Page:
Development Trend of Stainless Steel Grades

Stainless steel is one of the important inventions of the 20th century. After nearly a hundred years of research and development, a series of more than 300 grades of steel has been formed. In the special steel system, stainless steel has unique properties and a wide range of applications, which can not be replaced by other special steels. Stainless steel can almost cover any other special steels.
1 The evolution of austenitic steel

In developed countries, about 70% of the stainless steel consumed each year is austenitic stainless steel. Although my country’s consumption level is not high, the consumption of austenitic stainless steel has reached about 65% of the total consumption. Therefore, to see the development trend of stainless steel grades, we must first look at the trend of austenitic stainless steel.

Early researchers have discovered that carbon is the main cause of corrosion damage to the grain boundary of austenitic stainless steel. Limited to the level of metallurgical equipment at that time, it is difficult to control carbon below 0.03%. Finally, they came up with adding Ti and Nb to steel. It preferentially reacts with carbon to generate TiC and NbC, and the method of fixing the carbon prevents the precipitation of carbon at the grain boundary to generate Cr23C6, causing intergranular corrosion. Due to the high cost of Nb, until the mid-1970s, Ti-containing stabilized steel 1Cr18Ni9Ti still dominated stainless steel.

The 1Cr18Ni9Ti molten steel is viscous, and the surface quality of the continuous casting billet is difficult to pass. With die casting, the surface quality of the steel ingot is not good, so it must be peeled and ground, and the yield rate is very low. The finished steel contains TiN inclusions, has low purity, poor surface polishing performance, and many broken wires in the drawing. By the end of the 1960s, breakthroughs had been made in stainless steel smelting technology. AOD and VOD methods were widely used to make steel, reducing the carbon in stainless steel and no longer apologizing. Qunopiao? ⒘ ship pirates and weapons to swallow their own system? Tun a few Zheng? I stabilized steel is gradually replaced by low-carbon and ultra-low-carbon steel. In the 1970s, the United States, Japan and other countries have eliminated 1Cr18Ni9Ti from the standard. Although 0Cr19Ni11Ti (321) was retained, its output only accounted for 0.7 to 1.5% of the total. The transition from titanium-containing stabilized steel to low carbon was successfully completed. And the transition of ultra-low carbon steel.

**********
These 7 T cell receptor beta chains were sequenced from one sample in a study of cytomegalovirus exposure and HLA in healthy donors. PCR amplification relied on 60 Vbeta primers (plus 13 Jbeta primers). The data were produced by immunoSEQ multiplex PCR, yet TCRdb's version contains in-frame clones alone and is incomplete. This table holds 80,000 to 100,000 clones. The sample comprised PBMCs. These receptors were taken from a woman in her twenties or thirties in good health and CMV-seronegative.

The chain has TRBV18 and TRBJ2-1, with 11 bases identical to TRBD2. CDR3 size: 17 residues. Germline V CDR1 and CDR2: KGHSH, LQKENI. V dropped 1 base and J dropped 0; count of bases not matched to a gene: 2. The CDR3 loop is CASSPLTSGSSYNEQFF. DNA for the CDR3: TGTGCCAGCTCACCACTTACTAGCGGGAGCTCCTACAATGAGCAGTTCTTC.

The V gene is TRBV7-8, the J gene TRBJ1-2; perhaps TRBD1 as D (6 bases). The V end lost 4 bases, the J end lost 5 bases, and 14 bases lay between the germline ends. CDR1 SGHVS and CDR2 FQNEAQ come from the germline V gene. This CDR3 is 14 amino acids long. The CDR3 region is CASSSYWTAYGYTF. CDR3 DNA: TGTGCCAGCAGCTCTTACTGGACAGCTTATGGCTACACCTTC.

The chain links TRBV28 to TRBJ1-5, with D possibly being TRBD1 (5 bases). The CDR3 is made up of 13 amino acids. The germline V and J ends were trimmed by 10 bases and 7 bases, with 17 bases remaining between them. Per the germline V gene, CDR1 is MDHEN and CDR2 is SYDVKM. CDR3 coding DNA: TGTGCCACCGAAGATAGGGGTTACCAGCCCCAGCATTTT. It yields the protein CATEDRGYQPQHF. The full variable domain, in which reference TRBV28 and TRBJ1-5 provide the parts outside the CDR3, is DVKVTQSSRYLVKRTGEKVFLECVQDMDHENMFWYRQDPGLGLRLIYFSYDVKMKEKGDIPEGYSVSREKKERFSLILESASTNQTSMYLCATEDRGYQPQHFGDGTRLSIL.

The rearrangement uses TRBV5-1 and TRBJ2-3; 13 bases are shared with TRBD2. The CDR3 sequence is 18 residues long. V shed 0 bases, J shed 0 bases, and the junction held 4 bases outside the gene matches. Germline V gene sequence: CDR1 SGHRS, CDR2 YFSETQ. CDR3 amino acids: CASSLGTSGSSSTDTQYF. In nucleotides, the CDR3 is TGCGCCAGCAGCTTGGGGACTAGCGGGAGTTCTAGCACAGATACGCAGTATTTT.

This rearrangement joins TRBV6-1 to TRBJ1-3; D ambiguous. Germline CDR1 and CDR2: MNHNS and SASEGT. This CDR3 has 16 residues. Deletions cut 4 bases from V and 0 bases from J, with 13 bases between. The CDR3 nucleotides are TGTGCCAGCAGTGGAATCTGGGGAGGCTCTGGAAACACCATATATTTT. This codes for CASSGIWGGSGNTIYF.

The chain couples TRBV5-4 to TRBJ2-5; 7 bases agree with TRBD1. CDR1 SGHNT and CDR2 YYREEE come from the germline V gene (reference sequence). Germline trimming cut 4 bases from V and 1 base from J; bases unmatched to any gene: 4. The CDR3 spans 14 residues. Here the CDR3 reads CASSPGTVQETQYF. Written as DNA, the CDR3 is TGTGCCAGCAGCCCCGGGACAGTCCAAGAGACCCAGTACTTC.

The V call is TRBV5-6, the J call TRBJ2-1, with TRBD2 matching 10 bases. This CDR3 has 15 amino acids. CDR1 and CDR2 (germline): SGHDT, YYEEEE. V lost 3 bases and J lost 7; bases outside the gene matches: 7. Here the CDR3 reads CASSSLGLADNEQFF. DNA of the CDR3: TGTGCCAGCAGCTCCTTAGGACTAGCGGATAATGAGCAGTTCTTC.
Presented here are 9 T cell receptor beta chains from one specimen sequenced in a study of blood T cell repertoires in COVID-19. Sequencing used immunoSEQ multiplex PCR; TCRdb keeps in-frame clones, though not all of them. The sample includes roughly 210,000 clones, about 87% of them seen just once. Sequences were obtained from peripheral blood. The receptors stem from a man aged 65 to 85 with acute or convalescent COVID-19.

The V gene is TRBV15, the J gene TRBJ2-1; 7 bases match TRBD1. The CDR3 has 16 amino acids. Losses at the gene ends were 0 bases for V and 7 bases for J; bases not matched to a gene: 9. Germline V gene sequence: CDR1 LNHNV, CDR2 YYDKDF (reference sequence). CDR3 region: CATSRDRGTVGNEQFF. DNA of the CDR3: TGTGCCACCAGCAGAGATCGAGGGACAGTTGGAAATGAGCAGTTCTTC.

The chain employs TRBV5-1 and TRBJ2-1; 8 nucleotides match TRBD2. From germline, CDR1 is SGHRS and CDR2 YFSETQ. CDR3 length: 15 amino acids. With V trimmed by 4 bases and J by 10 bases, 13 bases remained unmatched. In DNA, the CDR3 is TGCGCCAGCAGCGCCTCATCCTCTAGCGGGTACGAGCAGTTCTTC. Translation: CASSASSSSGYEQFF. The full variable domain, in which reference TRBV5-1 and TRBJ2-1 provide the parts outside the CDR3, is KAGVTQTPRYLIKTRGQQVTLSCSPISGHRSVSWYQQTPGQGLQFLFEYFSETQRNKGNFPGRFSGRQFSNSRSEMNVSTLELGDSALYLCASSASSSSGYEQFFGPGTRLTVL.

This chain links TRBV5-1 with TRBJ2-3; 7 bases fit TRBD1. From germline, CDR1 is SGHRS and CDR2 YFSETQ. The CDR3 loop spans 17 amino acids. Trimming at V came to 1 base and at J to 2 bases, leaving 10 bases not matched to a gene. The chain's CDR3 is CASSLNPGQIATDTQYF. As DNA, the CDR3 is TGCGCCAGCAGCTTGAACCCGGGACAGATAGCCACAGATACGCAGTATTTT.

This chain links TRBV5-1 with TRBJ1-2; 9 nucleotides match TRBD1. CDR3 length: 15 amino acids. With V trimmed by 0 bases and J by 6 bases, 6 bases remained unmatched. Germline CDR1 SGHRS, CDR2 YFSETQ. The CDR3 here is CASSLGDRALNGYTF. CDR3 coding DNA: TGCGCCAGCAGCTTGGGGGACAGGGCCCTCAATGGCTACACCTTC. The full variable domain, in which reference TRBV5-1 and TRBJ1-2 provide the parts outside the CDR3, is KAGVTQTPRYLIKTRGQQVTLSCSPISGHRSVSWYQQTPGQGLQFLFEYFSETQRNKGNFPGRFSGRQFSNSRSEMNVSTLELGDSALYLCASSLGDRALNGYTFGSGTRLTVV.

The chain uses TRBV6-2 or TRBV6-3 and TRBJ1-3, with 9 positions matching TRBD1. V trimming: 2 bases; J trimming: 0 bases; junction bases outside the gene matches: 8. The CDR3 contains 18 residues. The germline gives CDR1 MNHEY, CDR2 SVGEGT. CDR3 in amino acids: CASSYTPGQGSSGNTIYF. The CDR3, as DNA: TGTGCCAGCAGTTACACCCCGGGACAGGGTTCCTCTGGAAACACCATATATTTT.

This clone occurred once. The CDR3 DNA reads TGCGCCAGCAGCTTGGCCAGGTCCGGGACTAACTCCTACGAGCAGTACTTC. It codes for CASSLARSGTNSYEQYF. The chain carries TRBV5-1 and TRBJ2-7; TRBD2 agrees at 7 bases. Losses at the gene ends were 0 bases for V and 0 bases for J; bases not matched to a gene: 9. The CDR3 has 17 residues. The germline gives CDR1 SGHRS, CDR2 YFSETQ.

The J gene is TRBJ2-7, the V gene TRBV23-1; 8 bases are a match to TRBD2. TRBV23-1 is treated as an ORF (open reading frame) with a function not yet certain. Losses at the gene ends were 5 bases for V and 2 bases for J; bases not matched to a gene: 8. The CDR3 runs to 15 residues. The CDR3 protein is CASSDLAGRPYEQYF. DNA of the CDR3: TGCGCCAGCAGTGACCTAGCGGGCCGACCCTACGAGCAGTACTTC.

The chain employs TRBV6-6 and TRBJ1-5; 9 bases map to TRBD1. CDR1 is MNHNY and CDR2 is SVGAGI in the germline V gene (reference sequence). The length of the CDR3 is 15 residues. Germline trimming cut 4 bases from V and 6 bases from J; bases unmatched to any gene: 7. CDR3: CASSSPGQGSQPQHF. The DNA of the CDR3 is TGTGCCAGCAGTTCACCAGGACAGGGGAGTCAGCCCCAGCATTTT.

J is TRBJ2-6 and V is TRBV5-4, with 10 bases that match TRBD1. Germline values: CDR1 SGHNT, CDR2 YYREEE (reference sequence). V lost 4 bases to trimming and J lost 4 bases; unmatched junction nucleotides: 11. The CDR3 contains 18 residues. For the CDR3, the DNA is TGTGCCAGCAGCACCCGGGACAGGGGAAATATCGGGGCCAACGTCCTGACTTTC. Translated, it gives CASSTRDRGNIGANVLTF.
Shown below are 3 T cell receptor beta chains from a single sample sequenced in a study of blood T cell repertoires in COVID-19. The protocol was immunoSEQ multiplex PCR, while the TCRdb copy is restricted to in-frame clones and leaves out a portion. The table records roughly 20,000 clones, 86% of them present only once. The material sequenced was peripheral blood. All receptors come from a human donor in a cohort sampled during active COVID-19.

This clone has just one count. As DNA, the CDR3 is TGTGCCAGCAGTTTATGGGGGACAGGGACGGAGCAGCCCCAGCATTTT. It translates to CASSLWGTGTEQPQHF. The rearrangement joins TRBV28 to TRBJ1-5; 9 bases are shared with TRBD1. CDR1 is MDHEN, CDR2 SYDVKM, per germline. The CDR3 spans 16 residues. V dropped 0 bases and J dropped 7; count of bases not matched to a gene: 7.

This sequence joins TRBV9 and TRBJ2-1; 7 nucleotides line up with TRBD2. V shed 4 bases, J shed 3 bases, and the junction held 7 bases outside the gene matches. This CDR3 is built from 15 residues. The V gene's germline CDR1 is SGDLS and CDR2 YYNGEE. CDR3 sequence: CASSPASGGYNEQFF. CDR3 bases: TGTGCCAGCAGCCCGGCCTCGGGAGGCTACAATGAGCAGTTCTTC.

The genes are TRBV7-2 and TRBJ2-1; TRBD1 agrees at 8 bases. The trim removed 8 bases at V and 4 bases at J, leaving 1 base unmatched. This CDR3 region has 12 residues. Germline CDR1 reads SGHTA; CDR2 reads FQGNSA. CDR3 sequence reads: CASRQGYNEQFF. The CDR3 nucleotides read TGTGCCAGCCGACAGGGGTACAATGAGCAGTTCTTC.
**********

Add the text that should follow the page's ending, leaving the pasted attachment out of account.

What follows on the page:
The production and application of stainless steel in my country are relatively lagging. Although the national standard GB1220-84 “Stainless Steel Rods” was promulgated in 1984, 1Cr18Ni9Ti was listed as not recommended, but the dominant position of 1Cr18Ni9Ti has not changed. Until 1995, with the development of the national economy, especially the intervention of joint ventures, the domestic market gradually integrated with the international market. In just 5-6 years, my country’s austenitic stainless steel has completed the transition from titanium-containing stabilized steel to low-carbon And the transition of ultra-low carbon steel. At present, except for a few traditional industries that still use 1Cr18Ni9Ti, 304 (0Cr19Ni9) and 316 (0Cr17Ni12Mo) have become the leading brands of stainless steel.

2 Replace carbon with nitrogen and develop nitrogen-containing stainless steel

In austenitic stainless steel, nitrogen and carbon have many common characteristics, such as increasing the stability of austenite and effectively improving the cold working strength of steel. Increasing the carbon content will reduce the intergranular corrosion resistance of stainless steel. The affinity of nitrogen and chromium is smaller than that of carbon and chromium. Austenitic steel rarely sees Cr2N precipitation. Therefore, adding a proper amount of nitrogen can improve the strength and oxidation resistance of steel without reducing the intergranular corrosion resistance of stainless steel. Substituting nitrogen for carbon and developing nitrogen-containing stainless steel has become a hot topic.